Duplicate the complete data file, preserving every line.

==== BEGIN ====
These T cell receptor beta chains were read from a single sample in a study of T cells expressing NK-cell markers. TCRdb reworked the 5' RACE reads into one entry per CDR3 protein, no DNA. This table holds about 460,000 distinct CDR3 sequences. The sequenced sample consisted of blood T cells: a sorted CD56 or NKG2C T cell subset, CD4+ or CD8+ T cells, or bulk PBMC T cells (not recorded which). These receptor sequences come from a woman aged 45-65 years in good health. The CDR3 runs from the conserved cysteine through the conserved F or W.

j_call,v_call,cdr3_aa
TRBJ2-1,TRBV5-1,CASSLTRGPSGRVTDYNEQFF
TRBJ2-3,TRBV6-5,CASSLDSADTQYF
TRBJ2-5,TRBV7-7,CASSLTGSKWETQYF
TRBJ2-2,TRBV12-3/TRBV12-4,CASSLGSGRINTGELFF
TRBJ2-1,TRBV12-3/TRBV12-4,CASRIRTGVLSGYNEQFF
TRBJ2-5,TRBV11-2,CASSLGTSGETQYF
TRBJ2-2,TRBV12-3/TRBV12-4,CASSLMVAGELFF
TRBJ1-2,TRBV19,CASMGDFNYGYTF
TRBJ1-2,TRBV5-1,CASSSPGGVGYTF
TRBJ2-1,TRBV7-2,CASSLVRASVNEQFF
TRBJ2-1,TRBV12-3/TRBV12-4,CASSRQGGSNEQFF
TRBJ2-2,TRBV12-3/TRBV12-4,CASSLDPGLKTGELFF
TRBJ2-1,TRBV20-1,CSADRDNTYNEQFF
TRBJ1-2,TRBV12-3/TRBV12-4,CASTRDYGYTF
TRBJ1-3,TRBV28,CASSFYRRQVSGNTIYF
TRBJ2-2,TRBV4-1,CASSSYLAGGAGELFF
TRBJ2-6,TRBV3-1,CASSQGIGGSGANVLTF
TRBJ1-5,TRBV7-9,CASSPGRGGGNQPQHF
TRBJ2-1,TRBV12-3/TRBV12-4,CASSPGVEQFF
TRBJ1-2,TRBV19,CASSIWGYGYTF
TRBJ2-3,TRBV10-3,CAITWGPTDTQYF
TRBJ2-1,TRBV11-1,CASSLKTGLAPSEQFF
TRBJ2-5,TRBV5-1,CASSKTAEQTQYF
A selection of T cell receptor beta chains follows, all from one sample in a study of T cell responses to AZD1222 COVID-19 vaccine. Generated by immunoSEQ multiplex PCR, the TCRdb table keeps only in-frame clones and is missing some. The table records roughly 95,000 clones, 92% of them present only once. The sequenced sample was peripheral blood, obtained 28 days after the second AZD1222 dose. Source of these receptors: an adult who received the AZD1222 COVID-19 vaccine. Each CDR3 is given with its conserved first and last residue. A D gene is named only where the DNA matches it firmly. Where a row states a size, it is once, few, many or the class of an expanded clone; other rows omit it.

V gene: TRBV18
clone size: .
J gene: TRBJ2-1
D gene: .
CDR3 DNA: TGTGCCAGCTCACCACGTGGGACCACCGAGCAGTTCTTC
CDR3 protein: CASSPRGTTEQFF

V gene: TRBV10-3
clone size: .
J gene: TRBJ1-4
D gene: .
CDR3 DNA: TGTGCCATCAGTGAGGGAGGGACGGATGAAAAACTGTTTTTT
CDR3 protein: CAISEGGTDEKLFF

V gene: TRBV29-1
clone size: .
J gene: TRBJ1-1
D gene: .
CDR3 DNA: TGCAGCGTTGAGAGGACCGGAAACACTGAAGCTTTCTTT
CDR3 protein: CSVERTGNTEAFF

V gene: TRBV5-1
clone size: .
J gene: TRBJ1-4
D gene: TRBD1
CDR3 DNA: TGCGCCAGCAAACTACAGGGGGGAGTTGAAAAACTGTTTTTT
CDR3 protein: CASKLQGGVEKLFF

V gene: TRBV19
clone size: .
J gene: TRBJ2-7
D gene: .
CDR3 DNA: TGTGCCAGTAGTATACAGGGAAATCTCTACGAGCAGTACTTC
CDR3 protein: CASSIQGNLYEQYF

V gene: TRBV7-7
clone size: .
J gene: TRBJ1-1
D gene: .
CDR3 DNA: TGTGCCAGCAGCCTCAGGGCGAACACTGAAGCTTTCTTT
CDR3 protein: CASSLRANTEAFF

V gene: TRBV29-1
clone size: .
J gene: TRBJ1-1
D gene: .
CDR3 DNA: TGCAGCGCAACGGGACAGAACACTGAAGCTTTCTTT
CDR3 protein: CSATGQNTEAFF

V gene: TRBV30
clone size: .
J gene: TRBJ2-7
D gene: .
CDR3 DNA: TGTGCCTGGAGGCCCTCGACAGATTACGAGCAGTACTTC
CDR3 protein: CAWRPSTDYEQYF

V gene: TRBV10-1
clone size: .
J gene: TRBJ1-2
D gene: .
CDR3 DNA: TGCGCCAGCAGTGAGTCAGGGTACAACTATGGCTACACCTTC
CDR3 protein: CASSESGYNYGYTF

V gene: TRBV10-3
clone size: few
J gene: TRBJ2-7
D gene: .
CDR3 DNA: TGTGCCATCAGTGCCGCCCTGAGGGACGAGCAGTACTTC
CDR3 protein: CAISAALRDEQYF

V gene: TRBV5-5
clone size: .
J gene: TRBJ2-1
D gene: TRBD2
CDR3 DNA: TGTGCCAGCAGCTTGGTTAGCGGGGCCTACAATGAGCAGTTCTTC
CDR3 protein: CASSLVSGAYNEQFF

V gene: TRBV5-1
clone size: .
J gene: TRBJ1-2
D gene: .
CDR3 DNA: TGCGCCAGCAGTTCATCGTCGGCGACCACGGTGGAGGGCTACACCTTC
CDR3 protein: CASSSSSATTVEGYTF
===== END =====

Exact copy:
These T cell receptor beta chains were read from a single sample in a study of T cells expressing NK-cell markers. TCRdb reworked the 5' RACE reads into one entry per CDR3 protein, no DNA. This table holds about 460,000 distinct CDR3 sequences. The sequenced sample consisted of blood T cells: a sorted CD56 or NKG2C T cell subset, CD4+ or CD8+ T cells, or bulk PBMC T cells (not recorded which). These receptor sequences come from a woman aged 45-65 years in good health. The CDR3 runs from the conserved cysteine through the conserved F or W.

j_call,v_call,cdr3_aa
TRBJ2-1,TRBV5-1,CASSLTRGPSGRVTDYNEQFF
TRBJ2-3,TRBV6-5,CASSLDSADTQYF
TRBJ2-5,TRBV7-7,CASSLTGSKWETQYF
TRBJ2-2,TRBV12-3/TRBV12-4,CASSLGSGRINTGELFF
TRBJ2-1,TRBV12-3/TRBV12-4,CASRIRTGVLSGYNEQFF
TRBJ2-5,TRBV11-2,CASSLGTSGETQYF
TRBJ2-2,TRBV12-3/TRBV12-4,CASSLMVAGELFF
TRBJ1-2,TRBV19,CASMGDFNYGYTF
TRBJ1-2,TRBV5-1,CASSSPGGVGYTF
TRBJ2-1,TRBV7-2,CASSLVRASVNEQFF
TRBJ2-1,TRBV12-3/TRBV12-4,CASSRQGGSNEQFF
TRBJ2-2,TRBV12-3/TRBV12-4,CASSLDPGLKTGELFF
TRBJ2-1,TRBV20-1,CSADRDNTYNEQFF
TRBJ1-2,TRBV12-3/TRBV12-4,CASTRDYGYTF
TRBJ1-3,TRBV28,CASSFYRRQVSGNTIYF
TRBJ2-2,TRBV4-1,CASSSYLAGGAGELFF
TRBJ2-6,TRBV3-1,CASSQGIGGSGANVLTF
TRBJ1-5,TRBV7-9,CASSPGRGGGNQPQHF
TRBJ2-1,TRBV12-3/TRBV12-4,CASSPGVEQFF
TRBJ1-2,TRBV19,CASSIWGYGYTF
TRBJ2-3,TRBV10-3,CAITWGPTDTQYF
TRBJ2-1,TRBV11-1,CASSLKTGLAPSEQFF
TRBJ2-5,TRBV5-1,CASSKTAEQTQYF
A selection of T cell receptor beta chains follows, all from one sample in a study of T cell responses to AZD1222 COVID-19 vaccine. Generated by immunoSEQ multiplex PCR, the TCRdb table keeps only in-frame clones and is missing some. The table records roughly 95,000 clones, 92% of them present only once. The sequenced sample was peripheral blood, obtained 28 days after the second AZD1222 dose. Source of these receptors: an adult who received the AZD1222 COVID-19 vaccine. Each CDR3 is given with its conserved first and last residue. A D gene is named only where the DNA matches it firmly. Where a row states a size, it is once, few, many or the class of an expanded clone; other rows omit it.

V gene: TRBV18
clone size: .
J gene: TRBJ2-1
D gene: .
CDR3 DNA: TGTGCCAGCTCACCACGTGGGACCACCGAGCAGTTCTTC
CDR3 protein: CASSPRGTTEQFF

V gene: TRBV10-3
clone size: .
J gene: TRBJ1-4
D gene: .
CDR3 DNA: TGTGCCATCAGTGAGGGAGGGACGGATGAAAAACTGTTTTTT
CDR3 protein: CAISEGGTDEKLFF

V gene: TRBV29-1
clone size: .
J gene: TRBJ1-1
D gene: .
CDR3 DNA: TGCAGCGTTGAGAGGACCGGAAACACTGAAGCTTTCTTT
CDR3 protein: CSVERTGNTEAFF

V gene: TRBV5-1
clone size: .
J gene: TRBJ1-4
D gene: TRBD1
CDR3 DNA: TGCGCCAGCAAACTACAGGGGGGAGTTGAAAAACTGTTTTTT
CDR3 protein: CASKLQGGVEKLFF

V gene: TRBV19
clone size: .
J gene: TRBJ2-7
D gene: .
CDR3 DNA: TGTGCCAGTAGTATACAGGGAAATCTCTACGAGCAGTACTTC
CDR3 protein: CASSIQGNLYEQYF

V gene: TRBV7-7
clone size: .
J gene: TRBJ1-1
D gene: .
CDR3 DNA: TGTGCCAGCAGCCTCAGGGCGAACACTGAAGCTTTCTTT
CDR3 protein: CASSLRANTEAFF

V gene: TRBV29-1
clone size: .
J gene: TRBJ1-1
D gene: .
CDR3 DNA: TGCAGCGCAACGGGACAGAACACTGAAGCTTTCTTT
CDR3 protein: CSATGQNTEAFF

V gene: TRBV30
clone size: .
J gene: TRBJ2-7
D gene: .
CDR3 DNA: TGTGCCTGGAGGCCCTCGACAGATTACGAGCAGTACTTC
CDR3 protein: CAWRPSTDYEQYF

V gene: TRBV10-1
clone size: .
J gene: TRBJ1-2
D gene: .
CDR3 DNA: TGCGCCAGCAGTGAGTCAGGGTACAACTATGGCTACACCTTC
CDR3 protein: CASSESGYNYGYTF

V gene: TRBV10-3
clone size: few
J gene: TRBJ2-7
D gene: .
CDR3 DNA: TGTGCCATCAGTGCCGCCCTGAGGGACGAGCAGTACTTC
CDR3 protein: CAISAALRDEQYF

V gene: TRBV5-5
clone size: .
J gene: TRBJ2-1
D gene: TRBD2
CDR3 DNA: TGTGCCAGCAGCTTGGTTAGCGGGGCCTACAATGAGCAGTTCTTC
CDR3 protein: CASSLVSGAYNEQFF

V gene: TRBV5-1
clone size: .
J gene: TRBJ1-2
D gene: .
CDR3 DNA: TGCGCCAGCAGTTCATCGTCGGCGACCACGGTGGAGGGCTACACCTTC
CDR3 protein: CASSSSSATTVEGYTF